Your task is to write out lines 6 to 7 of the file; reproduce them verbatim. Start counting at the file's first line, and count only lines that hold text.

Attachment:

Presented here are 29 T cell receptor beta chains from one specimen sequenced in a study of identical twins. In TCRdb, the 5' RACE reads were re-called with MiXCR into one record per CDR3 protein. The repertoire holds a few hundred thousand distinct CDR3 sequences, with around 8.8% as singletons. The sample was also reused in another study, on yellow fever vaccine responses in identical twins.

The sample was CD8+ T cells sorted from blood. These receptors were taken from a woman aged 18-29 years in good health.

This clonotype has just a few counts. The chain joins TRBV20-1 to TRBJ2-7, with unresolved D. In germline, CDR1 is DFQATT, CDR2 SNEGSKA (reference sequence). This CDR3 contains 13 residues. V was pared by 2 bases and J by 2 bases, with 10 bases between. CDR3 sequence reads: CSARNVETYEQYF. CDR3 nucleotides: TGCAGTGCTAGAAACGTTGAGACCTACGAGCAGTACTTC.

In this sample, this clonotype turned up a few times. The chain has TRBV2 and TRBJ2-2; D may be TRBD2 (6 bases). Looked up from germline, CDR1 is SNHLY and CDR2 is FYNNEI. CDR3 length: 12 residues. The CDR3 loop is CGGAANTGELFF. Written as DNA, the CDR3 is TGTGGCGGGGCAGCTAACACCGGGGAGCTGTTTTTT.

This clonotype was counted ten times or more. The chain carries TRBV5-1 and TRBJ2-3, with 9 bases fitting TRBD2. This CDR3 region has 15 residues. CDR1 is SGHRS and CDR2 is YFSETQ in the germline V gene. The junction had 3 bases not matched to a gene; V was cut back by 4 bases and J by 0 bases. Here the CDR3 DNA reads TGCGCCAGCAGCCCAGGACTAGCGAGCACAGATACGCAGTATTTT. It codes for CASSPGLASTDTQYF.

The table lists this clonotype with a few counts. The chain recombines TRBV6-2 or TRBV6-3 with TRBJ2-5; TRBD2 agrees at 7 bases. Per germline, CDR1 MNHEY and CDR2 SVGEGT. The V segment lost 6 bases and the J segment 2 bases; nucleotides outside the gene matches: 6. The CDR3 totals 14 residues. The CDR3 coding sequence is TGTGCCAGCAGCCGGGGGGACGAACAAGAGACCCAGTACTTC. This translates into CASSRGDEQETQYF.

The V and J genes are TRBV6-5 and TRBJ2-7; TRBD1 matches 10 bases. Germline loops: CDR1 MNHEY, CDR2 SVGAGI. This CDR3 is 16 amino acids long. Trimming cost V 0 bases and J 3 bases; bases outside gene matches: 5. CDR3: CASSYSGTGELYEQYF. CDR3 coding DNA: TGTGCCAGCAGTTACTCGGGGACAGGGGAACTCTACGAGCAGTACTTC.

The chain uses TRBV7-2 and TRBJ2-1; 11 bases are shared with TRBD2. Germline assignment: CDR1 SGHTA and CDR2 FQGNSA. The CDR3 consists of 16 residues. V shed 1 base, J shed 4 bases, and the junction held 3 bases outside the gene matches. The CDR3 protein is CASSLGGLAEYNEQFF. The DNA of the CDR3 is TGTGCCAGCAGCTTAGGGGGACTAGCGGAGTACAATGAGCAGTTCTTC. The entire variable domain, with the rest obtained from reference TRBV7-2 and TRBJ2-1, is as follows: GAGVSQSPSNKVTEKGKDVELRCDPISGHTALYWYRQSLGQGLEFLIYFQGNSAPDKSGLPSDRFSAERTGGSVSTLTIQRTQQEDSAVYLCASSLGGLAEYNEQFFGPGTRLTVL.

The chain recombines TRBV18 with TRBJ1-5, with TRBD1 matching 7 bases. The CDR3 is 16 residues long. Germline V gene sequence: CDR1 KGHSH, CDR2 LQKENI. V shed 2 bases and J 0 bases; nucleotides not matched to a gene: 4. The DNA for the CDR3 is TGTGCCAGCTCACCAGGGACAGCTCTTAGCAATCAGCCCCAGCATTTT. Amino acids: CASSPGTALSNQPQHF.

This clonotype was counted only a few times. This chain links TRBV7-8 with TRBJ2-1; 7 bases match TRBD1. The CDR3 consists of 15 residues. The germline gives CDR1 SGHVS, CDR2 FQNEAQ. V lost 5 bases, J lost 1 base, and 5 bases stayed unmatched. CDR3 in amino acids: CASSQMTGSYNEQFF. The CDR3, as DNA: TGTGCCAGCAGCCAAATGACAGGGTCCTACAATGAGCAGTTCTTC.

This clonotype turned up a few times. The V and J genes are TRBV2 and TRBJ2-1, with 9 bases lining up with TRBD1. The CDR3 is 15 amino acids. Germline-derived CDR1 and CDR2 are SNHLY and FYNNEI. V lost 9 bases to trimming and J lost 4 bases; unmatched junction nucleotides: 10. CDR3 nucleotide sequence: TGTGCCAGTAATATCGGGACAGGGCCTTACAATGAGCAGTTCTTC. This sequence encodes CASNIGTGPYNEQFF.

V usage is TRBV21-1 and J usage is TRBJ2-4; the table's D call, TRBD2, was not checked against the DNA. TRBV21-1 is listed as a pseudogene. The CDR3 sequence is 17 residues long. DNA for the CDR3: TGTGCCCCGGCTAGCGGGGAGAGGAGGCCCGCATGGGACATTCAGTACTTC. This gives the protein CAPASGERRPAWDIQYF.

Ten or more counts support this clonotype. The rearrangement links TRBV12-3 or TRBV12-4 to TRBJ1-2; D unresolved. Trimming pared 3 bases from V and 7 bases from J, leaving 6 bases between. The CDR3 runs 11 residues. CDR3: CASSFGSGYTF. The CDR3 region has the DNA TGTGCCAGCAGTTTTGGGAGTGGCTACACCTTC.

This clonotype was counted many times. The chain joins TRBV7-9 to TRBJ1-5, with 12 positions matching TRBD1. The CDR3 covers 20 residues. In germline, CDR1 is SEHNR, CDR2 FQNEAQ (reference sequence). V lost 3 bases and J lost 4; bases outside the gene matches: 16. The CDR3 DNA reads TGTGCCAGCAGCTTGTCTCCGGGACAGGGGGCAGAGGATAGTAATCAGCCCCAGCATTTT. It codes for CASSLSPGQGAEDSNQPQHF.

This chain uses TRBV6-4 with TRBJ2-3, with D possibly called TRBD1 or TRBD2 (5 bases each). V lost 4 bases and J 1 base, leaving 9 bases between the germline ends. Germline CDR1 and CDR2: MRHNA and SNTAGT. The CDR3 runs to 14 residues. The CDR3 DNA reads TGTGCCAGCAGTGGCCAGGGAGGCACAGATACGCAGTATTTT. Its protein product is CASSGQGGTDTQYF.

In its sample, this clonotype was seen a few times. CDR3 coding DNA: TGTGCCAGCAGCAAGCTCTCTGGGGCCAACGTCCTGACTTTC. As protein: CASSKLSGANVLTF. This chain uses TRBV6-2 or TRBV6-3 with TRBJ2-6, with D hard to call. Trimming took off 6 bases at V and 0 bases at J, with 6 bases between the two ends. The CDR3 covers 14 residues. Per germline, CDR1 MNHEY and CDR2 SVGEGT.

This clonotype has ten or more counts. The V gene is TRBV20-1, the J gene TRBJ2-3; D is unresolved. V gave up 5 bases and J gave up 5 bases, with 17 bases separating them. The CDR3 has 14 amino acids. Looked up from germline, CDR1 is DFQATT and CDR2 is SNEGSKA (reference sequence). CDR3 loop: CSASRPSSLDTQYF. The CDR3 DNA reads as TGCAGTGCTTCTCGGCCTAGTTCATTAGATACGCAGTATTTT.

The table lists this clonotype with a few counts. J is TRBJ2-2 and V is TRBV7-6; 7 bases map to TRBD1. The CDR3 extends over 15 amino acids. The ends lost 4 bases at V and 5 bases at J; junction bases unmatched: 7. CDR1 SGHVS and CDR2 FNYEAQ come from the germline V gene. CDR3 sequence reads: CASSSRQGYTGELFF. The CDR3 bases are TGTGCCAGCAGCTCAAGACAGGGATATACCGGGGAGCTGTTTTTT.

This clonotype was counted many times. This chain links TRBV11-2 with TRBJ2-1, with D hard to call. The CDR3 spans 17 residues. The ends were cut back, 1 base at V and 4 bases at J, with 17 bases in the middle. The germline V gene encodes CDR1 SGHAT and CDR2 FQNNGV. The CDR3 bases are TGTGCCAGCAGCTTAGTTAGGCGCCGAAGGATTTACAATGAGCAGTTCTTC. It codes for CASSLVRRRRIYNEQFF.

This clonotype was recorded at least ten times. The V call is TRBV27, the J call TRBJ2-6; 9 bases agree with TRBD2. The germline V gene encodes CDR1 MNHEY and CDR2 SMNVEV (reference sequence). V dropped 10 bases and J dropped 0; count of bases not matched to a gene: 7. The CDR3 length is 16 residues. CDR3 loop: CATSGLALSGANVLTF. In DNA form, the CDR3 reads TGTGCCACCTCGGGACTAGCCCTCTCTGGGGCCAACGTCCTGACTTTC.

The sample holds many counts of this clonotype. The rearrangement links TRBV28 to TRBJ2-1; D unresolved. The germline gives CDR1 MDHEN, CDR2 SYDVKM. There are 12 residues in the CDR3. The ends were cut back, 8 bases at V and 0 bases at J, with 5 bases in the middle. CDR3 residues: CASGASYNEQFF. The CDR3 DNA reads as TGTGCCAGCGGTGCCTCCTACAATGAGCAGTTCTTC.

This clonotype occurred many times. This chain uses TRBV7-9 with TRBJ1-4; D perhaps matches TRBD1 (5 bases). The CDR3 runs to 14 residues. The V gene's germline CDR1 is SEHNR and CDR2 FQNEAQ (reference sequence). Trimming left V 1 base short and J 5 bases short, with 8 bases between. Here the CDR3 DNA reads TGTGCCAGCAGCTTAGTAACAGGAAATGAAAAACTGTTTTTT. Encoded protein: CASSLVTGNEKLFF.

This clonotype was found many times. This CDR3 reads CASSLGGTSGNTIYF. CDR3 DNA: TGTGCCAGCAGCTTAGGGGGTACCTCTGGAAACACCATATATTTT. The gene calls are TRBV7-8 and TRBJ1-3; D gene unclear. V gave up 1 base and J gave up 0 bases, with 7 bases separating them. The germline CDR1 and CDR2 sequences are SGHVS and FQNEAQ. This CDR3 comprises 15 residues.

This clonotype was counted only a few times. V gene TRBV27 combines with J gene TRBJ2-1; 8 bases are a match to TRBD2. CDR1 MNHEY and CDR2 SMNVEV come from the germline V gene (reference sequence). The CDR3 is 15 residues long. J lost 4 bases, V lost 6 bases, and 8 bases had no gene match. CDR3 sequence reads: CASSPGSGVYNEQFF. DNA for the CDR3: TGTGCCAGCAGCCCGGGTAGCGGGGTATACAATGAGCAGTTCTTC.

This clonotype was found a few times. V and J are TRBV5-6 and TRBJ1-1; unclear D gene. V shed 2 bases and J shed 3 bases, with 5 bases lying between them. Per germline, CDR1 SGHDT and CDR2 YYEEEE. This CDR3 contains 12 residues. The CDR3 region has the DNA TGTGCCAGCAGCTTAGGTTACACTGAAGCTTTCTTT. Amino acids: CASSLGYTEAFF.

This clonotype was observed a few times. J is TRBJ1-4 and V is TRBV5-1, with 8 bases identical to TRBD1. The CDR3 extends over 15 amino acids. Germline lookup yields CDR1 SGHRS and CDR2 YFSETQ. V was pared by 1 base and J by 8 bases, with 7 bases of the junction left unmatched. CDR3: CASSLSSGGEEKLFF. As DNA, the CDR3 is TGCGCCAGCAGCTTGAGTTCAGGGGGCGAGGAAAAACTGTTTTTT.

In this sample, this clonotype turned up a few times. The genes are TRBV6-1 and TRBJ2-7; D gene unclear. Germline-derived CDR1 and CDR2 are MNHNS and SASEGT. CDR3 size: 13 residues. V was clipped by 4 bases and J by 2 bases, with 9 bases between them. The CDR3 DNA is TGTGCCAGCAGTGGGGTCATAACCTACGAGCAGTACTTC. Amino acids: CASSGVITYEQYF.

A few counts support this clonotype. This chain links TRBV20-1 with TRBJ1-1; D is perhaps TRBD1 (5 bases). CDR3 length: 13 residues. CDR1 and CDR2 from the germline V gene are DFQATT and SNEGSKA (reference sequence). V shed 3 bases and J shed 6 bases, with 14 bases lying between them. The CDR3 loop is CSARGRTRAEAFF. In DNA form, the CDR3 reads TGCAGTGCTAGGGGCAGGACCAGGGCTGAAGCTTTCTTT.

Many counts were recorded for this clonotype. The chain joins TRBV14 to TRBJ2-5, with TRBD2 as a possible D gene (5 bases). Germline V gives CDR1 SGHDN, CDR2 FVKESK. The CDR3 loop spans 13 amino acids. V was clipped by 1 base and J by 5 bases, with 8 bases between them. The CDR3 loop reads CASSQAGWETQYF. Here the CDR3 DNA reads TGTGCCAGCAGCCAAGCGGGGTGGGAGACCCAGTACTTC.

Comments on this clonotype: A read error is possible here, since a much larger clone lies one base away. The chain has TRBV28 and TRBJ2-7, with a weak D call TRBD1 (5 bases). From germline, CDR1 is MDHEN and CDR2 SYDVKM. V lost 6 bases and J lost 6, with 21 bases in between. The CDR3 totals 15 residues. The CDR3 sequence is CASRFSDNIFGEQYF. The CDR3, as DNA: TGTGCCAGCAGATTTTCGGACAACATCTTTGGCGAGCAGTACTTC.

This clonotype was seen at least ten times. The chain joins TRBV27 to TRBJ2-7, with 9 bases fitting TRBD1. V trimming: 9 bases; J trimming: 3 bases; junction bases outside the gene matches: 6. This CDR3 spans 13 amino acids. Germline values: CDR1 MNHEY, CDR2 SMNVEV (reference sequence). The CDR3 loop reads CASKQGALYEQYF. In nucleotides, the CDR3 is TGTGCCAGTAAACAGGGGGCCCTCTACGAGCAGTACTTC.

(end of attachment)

The table lists this clonotype with a few counts. The chain recombines TRBV6-2 or TRBV6-3 with TRBJ2-5; TRBD2 agrees at 7 bases. Per germline, CDR1 MNHEY and CDR2 SVGEGT. The V segment lost 6 bases and the J segment 2 bases; nucleotides outside the gene matches: 6. The CDR3 totals 14 residues. The CDR3 coding sequence is TGTGCCAGCAGCCGGGGGGACGAACAAGAGACCCAGTACTTC. This translates into CASSRGDEQETQYF.

The V and J genes are TRBV6-5 and TRBJ2-7; TRBD1 matches 10 bases. Germline loops: CDR1 MNHEY, CDR2 SVGAGI. This CDR3 is 16 amino acids long. Trimming cost V 0 bases and J 3 bases; bases outside gene matches: 5. CDR3: CASSYSGTGELYEQYF. CDR3 coding DNA: TGTGCCAGCAGTTACTCGGGGACAGGGGAACTCTACGAGCAGTACTTC.